Two thirds of Poles believe that the advantages of European Union membership outweigh the costs. Access to EU funds is seen as the biggest benefit, while unequal treatment of member states is the most frequently cited disadvantage.
In an IBRiS poll for Rzeczpospolita, Poles were asked to choose the three greatest advantages and disadvantages of their country’s EU membership. The biggest positive was EU funds, which was chosen by 67.9% (up 11.2 percentage points since last year). Poland is the biggest net recipient from the EU budget.
The second most popular choice was open borders between member states, which was picked by just over 58.2% (down significantly, by 21.4 percentage points, since last year). Increased security (34.1%), increased foreign investment (32%), and opportunities for education abroad (22.5%) followed.
🇪🇺 Największe zalety obecności Polski w Unii Europejskiej zdaniem Polaków:
1⃣ fundusze unijne – 67,9% (+11,2 pkt %)
2⃣ otwarte granice – 58,2% (-21,4 pkt %)
3⃣ wzrost bezpieczeństwa – 34,1% (+9,8 pkt %)#sondaż @IBRiS_PL dla @rzeczpospolita https://t.co/cMkO4VEIrI pic.twitter.com/IbylV0EzP9
— IBRiS (@IBRiS_PL) September 15, 2021
The greatest disadvantages were unequal treatment of countries (chosen by 33% of respondents), Poland being a country of cheap labour (30%), and having to obey laws imposed by the EU (25%).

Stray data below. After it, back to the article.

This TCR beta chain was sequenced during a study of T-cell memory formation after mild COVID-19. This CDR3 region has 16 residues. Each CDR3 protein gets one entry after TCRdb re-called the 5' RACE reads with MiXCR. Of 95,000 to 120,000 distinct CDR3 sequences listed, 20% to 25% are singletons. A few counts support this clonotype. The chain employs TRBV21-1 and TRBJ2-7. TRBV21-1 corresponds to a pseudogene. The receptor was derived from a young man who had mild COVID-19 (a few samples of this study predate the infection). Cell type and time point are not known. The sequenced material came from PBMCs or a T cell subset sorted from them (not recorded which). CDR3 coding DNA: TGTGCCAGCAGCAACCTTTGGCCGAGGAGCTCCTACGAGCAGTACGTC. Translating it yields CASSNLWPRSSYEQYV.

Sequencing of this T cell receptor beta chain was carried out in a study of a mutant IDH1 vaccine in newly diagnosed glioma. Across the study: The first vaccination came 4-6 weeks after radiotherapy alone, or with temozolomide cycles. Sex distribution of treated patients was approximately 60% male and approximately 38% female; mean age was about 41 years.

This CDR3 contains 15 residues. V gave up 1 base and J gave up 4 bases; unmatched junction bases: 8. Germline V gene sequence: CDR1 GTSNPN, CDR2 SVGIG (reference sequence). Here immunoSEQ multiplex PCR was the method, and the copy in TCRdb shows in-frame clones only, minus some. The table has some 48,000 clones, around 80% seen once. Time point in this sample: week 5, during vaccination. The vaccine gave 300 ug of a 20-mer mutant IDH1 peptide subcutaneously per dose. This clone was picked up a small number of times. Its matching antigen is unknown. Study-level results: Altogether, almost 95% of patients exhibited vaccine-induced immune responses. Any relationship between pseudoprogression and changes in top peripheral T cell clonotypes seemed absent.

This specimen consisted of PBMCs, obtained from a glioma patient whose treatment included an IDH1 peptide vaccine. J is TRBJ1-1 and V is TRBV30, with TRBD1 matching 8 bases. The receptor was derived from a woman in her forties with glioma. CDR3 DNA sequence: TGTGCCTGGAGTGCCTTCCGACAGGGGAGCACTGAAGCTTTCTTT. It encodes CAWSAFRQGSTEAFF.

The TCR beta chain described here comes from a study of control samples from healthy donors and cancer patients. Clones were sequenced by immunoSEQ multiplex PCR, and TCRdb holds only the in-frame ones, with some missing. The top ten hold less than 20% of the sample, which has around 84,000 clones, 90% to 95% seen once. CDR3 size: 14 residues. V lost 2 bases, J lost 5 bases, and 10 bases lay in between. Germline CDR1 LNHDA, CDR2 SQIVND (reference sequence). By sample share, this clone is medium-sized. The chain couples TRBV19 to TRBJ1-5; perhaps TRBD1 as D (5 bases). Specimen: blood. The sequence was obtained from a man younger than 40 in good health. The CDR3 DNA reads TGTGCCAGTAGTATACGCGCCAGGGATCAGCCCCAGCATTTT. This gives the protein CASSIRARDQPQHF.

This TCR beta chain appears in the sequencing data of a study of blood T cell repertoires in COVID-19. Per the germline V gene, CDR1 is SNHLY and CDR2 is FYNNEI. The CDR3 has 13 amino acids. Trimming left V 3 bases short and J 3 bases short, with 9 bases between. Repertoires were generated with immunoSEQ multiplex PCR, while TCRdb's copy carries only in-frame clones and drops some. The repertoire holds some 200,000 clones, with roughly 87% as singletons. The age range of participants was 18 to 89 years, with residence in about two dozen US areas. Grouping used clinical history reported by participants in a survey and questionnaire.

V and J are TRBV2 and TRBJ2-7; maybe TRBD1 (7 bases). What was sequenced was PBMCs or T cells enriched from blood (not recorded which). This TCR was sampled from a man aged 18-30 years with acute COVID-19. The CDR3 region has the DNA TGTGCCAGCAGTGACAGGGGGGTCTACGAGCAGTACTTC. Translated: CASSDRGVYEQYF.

But overall, 68% of Poles said that the benefits of membership outweigh the costs while only 10% thought the opposite. Fourteen percent think that the two are equally balanced.
The poll was taken on Friday and Saturday last week, following an outburst of anti-EU rhetoric from senior figures in Poland’s ruling national-conservative Law and Justice (PiS) party.
They were responding to the latest moves by the European Commission to sanction Poland over its judicial policies, including a request for the European Court of Justice to impose daily fines on Warsaw. PiS argues that Poland and other eastern EU member states are treated unfairly by Brussels.
The head of the ruling Law and Justice (PiS) party’s parliamentary caucus, Ryszard Terlecki, called for “drastic solutions” to Poland’s dispute with the the EU. As an example, he pointed to how the UK chose to leave the “Brussels dictatorship” completely.
His deputy, Marek Suski, then pledged that Poland will “fight the Brussels occupier”, just as it did the German and Soviet ones in the past. However, subsequently Terlecki, as well as PiS chairman Jarosław Kaczyński, declared that they were not seeking for Poland to leave the EU.
Main image credit: SLAWOMIR KAMINSKI / AGENCJA GAZETA
Ben Koschalka is a translator and senior editor at Notes from Poland. Originally from Britain, he has lived in Kraków since 2005.